As it’s the changing of the calendar year in most of the world, around this time many blogs seize upon this opportunity to look back at the previous year, look ahead at our next planetary orbit around the sun, and make solemn vows about doing things right in the months to come.
Yours truly is no different, so I’ve contributed to a number of posts aligned to these themes, and wrote one myself. First of all I looked back at 2013 in a post collated by Marc Bitanga, where I give some of my thoughts about the Hummingbird update and its repercussions:
Marc Bitanga: SEO Year in Review 2013
“I do expect to see a growing impact in the near future as the aspects of search that Hummingbird has enabled for Google will start to become more prominent, and we’ve already started rolling out changes in our tactics that prepare for where we believe Google search is heading, with special focus on more abundant use of structured data, social signals, and information-based content.”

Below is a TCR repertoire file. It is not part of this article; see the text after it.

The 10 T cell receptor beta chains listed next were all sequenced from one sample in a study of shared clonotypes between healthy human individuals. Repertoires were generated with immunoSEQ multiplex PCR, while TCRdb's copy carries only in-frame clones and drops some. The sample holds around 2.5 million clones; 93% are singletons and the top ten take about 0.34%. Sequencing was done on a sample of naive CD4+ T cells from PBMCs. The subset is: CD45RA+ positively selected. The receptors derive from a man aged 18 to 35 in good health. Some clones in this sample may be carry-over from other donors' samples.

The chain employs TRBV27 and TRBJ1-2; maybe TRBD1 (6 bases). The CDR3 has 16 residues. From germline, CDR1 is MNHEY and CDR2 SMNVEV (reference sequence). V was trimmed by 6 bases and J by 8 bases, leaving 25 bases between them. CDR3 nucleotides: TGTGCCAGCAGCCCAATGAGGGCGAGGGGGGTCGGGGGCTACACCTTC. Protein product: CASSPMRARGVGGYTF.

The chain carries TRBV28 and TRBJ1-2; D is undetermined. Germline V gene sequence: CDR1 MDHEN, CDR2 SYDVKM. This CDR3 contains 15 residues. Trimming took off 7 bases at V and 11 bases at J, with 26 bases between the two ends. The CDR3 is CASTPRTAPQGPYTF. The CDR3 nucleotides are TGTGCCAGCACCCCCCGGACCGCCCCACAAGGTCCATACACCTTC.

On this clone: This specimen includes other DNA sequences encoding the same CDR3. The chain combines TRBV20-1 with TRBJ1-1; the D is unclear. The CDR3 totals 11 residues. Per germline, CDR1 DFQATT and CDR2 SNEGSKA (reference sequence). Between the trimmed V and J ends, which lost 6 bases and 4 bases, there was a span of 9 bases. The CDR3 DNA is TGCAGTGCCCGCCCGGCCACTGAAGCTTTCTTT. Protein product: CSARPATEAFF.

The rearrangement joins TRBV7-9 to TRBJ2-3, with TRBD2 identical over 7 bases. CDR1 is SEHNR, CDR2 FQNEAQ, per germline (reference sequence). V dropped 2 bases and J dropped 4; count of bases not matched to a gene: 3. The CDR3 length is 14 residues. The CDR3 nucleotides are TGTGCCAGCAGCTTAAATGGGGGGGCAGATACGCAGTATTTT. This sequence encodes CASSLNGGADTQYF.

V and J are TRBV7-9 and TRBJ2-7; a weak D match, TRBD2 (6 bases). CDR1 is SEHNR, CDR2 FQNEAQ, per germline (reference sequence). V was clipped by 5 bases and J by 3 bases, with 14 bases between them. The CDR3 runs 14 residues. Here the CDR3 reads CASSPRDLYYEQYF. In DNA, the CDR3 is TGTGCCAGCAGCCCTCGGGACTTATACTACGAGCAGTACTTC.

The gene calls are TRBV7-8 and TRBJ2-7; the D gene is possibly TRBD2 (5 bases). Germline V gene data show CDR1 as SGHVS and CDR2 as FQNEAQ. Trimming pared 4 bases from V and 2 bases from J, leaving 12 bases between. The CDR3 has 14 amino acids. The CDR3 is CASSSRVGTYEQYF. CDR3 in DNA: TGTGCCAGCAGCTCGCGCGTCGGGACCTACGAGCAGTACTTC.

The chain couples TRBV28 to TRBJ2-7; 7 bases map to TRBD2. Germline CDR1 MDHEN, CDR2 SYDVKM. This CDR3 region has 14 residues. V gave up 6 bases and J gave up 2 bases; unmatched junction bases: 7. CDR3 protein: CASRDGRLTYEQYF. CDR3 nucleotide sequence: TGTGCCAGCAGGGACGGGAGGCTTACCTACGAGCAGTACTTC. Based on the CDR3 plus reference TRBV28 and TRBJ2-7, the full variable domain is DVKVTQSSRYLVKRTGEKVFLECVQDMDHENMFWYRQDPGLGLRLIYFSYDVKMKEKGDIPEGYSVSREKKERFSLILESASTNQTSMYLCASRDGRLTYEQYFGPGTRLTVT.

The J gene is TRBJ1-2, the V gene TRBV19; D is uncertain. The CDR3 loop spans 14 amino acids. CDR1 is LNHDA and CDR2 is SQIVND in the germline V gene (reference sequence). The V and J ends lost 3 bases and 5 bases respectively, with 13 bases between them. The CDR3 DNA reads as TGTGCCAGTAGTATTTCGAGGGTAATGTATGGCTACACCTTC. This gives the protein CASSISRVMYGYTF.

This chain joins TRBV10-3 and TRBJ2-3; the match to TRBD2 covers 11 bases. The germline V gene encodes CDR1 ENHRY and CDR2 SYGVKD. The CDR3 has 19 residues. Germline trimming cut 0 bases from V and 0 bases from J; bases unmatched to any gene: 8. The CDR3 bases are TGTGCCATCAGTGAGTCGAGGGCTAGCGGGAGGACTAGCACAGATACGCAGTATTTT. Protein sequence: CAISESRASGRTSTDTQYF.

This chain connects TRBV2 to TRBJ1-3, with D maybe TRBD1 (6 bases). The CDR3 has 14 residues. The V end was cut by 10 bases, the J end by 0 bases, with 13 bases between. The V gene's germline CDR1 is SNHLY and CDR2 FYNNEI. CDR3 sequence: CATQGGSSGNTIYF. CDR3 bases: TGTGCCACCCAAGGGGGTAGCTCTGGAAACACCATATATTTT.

I was also asked to once again contribute to Gaz Copeland‘s annual SEO predictions post, despite the fact my predictions for 2013 were so vaguely worded and widely defined that a considerable number of them would have come true regardless.
Stoked SEO: The future of SEO in 2014
“Another area I think Google will be looking at is sentiment analysis, and finding ways to incorporate positive brand mentions as a potential ranking signal. Already we see positive reviews beginning to have an impact on a business’s visibility in search – especially local search – but Google will want to expand that to all mentions of a brand online, and endeavour to rank those brands highly that are mentioned most often in a positive context.”
Lastly I wrote a post on State of Digital where I capitalise on the cultural phenomenon called ‘New Year’s Resolutions‘ to, perhaps, subtly shift some behaviours in the SEO industry towards what I feel are more productive uses of everyone’s time:
State of Digital: Five SEO New Year’s Resolutions for 2014
“…over time my perspective on ratting out black hat SEOs has shifted from ‘good riddance’ to ‘live and let live’ – especially as Google has proven to possess a petty and vindictive streak when it comes to SEO in general and black hat tactics specifically. Personally I find a huge company with multi-billion dollar profits wanting to ‘break the spirit’ of small businesses to be thoroughly despicable and morally bankrupt.”